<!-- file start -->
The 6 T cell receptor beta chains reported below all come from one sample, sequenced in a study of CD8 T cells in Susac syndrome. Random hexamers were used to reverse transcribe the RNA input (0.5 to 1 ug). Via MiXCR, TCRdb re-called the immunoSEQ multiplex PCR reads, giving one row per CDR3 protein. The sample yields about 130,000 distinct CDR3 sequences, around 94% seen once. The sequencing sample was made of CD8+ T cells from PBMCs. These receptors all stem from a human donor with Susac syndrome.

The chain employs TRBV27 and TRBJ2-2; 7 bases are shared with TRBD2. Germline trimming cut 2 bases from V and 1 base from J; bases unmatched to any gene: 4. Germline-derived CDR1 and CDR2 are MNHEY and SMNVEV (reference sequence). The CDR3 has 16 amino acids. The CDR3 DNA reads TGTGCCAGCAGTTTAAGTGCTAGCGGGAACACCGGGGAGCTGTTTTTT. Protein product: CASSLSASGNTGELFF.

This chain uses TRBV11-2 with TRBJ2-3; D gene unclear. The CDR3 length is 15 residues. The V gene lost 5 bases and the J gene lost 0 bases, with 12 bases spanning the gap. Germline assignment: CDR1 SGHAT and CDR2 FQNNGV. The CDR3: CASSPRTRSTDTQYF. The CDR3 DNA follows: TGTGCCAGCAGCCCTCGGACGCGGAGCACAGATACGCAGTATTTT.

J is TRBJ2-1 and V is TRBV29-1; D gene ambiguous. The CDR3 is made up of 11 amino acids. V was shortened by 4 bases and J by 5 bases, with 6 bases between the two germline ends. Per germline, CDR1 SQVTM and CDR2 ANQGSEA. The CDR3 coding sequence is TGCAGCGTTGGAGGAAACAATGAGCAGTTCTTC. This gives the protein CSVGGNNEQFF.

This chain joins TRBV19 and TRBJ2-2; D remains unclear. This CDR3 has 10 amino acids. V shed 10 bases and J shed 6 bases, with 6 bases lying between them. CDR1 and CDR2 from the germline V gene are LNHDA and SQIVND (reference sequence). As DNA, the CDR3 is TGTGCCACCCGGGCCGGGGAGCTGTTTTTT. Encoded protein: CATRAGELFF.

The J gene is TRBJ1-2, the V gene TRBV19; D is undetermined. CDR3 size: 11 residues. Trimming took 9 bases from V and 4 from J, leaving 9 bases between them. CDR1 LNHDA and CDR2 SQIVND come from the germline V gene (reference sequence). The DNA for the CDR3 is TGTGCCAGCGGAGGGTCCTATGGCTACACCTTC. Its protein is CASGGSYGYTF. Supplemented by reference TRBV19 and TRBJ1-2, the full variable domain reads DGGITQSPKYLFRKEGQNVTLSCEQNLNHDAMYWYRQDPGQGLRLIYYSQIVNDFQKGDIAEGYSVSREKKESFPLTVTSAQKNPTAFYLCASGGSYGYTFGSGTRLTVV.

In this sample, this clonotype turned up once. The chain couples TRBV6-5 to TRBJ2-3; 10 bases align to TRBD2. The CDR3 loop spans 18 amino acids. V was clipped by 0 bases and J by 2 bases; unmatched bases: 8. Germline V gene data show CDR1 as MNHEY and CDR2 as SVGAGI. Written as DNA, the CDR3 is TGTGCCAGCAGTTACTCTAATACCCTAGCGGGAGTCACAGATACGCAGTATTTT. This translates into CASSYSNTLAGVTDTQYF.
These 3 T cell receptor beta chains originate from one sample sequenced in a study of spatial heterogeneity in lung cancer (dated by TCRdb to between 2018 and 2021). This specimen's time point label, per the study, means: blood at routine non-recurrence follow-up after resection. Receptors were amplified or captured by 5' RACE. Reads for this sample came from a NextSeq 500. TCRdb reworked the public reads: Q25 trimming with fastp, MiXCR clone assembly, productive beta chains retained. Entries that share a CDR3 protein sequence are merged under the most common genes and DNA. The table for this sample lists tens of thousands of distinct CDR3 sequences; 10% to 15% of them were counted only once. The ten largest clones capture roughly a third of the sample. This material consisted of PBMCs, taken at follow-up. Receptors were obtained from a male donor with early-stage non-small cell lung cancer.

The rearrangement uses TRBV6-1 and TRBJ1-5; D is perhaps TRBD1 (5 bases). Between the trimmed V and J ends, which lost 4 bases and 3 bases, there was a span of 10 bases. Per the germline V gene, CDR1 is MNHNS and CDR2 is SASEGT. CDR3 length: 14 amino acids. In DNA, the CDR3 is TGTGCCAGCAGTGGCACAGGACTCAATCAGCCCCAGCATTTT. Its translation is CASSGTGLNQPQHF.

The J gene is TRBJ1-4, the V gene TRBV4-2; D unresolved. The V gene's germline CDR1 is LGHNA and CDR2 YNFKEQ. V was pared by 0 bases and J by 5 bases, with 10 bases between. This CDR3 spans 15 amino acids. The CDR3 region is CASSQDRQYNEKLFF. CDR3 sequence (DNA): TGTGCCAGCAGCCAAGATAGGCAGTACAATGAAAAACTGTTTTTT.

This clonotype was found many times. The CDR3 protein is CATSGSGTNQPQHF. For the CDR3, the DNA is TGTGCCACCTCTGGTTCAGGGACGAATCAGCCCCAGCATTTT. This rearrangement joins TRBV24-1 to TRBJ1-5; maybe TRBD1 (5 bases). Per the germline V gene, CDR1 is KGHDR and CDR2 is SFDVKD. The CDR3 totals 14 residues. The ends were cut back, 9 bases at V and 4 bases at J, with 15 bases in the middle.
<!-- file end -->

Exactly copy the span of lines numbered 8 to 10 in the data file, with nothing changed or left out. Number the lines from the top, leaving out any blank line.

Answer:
These 3 T cell receptor beta chains originate from one sample sequenced in a study of spatial heterogeneity in lung cancer (dated by TCRdb to between 2018 and 2021). This specimen's time point label, per the study, means: blood at routine non-recurrence follow-up after resection. Receptors were amplified or captured by 5' RACE. Reads for this sample came from a NextSeq 500. TCRdb reworked the public reads: Q25 trimming with fastp, MiXCR clone assembly, productive beta chains retained. Entries that share a CDR3 protein sequence are merged under the most common genes and DNA. The table for this sample lists tens of thousands of distinct CDR3 sequences; 10% to 15% of them were counted only once. The ten largest clones capture roughly a third of the sample. This material consisted of PBMCs, taken at follow-up. Receptors were obtained from a male donor with early-stage non-small cell lung cancer.

The rearrangement uses TRBV6-1 and TRBJ1-5; D is perhaps TRBD1 (5 bases). Between the trimmed V and J ends, which lost 4 bases and 3 bases, there was a span of 10 bases. Per the germline V gene, CDR1 is MNHNS and CDR2 is SASEGT. CDR3 length: 14 amino acids. In DNA, the CDR3 is TGTGCCAGCAGTGGCACAGGACTCAATCAGCCCCAGCATTTT. Its translation is CASSGTGLNQPQHF.

The J gene is TRBJ1-4, the V gene TRBV4-2; D unresolved. The V gene's germline CDR1 is LGHNA and CDR2 YNFKEQ. V was pared by 0 bases and J by 5 bases, with 10 bases between. This CDR3 spans 15 amino acids. The CDR3 region is CASSQDRQYNEKLFF. CDR3 sequence (DNA): TGTGCCAGCAGCCAAGATAGGCAGTACAATGAAAAACTGTTTTTT.